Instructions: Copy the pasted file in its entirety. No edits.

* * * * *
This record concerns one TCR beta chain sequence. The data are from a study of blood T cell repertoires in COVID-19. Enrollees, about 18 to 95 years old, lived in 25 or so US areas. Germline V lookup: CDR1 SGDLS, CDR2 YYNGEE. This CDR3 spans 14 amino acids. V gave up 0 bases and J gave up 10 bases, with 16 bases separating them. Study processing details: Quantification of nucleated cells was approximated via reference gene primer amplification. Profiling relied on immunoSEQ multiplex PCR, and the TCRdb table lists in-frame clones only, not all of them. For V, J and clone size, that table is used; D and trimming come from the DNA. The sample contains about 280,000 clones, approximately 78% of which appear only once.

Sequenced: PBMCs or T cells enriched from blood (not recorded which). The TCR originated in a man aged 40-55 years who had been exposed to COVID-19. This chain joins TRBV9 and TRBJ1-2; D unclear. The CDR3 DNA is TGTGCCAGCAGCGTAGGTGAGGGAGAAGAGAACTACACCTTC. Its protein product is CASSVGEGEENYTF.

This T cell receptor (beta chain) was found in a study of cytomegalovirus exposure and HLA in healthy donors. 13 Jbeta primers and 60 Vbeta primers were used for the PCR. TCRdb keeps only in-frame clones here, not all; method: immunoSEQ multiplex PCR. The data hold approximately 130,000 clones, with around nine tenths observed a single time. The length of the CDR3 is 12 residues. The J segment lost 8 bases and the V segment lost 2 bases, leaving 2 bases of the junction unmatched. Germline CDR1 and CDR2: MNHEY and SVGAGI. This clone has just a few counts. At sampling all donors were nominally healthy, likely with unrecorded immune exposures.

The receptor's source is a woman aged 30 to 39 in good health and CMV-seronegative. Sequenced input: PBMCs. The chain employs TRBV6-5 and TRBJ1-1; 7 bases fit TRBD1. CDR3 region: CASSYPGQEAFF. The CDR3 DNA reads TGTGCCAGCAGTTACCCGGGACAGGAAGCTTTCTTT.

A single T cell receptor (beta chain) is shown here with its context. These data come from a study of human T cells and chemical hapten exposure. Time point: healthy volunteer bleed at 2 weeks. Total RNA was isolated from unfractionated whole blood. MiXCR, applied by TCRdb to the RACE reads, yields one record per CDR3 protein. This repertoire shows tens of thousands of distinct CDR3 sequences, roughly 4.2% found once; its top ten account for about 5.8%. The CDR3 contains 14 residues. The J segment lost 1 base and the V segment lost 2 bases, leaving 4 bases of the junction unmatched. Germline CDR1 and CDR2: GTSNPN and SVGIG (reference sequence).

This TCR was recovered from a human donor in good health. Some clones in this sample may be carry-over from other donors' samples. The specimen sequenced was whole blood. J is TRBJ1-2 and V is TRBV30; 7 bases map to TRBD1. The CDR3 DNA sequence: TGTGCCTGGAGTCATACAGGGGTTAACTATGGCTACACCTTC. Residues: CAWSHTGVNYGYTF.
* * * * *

This record concerns one TCR beta chain sequence. The data are from a study of blood T cell repertoires in COVID-19. Enrollees, about 18 to 95 years old, lived in 25 or so US areas. Germline V lookup: CDR1 SGDLS, CDR2 YYNGEE. This CDR3 spans 14 amino acids. V gave up 0 bases and J gave up 10 bases, with 16 bases separating them. Study processing details: Quantification of nucleated cells was approximated via reference gene primer amplification. Profiling relied on immunoSEQ multiplex PCR, and the TCRdb table lists in-frame clones only, not all of them. For V, J and clone size, that table is used; D and trimming come from the DNA. The sample contains about 280,000 clones, approximately 78% of which appear only once.

Sequenced: PBMCs or T cells enriched from blood (not recorded which). The TCR originated in a man aged 40-55 years who had been exposed to COVID-19. This chain joins TRBV9 and TRBJ1-2; D unclear. The CDR3 DNA is TGTGCCAGCAGCGTAGGTGAGGGAGAAGAGAACTACACCTTC. Its protein product is CASSVGEGEENYTF.

This T cell receptor (beta chain) was found in a study of cytomegalovirus exposure and HLA in healthy donors. 13 Jbeta primers and 60 Vbeta primers were used for the PCR. TCRdb keeps only in-frame clones here, not all; method: immunoSEQ multiplex PCR. The data hold approximately 130,000 clones, with around nine tenths observed a single time. The length of the CDR3 is 12 residues. The J segment lost 8 bases and the V segment lost 2 bases, leaving 2 bases of the junction unmatched. Germline CDR1 and CDR2: MNHEY and SVGAGI. This clone has just a few counts. At sampling all donors were nominally healthy, likely with unrecorded immune exposures.

The receptor's source is a woman aged 30 to 39 in good health and CMV-seronegative. Sequenced input: PBMCs. The chain employs TRBV6-5 and TRBJ1-1; 7 bases fit TRBD1. CDR3 region: CASSYPGQEAFF. The CDR3 DNA reads TGTGCCAGCAGTTACCCGGGACAGGAAGCTTTCTTT.

A single T cell receptor (beta chain) is shown here with its context. These data come from a study of human T cells and chemical hapten exposure. Time point: healthy volunteer bleed at 2 weeks. Total RNA was isolated from unfractionated whole blood. MiXCR, applied by TCRdb to the RACE reads, yields one record per CDR3 protein. This repertoire shows tens of thousands of distinct CDR3 sequences, roughly 4.2% found once; its top ten account for about 5.8%. The CDR3 contains 14 residues. The J segment lost 1 base and the V segment lost 2 bases, leaving 4 bases of the junction unmatched. Germline CDR1 and CDR2: GTSNPN and SVGIG (reference sequence).

This TCR was recovered from a human donor in good health. Some clones in this sample may be carry-over from other donors' samples. The specimen sequenced was whole blood. J is TRBJ1-2 and V is TRBV30; 7 bases map to TRBD1. The CDR3 DNA sequence: TGTGCCTGGAGTCATACAGGGGTTAACTATGGCTACACCTTC. Residues: CAWSHTGVNYGYTF.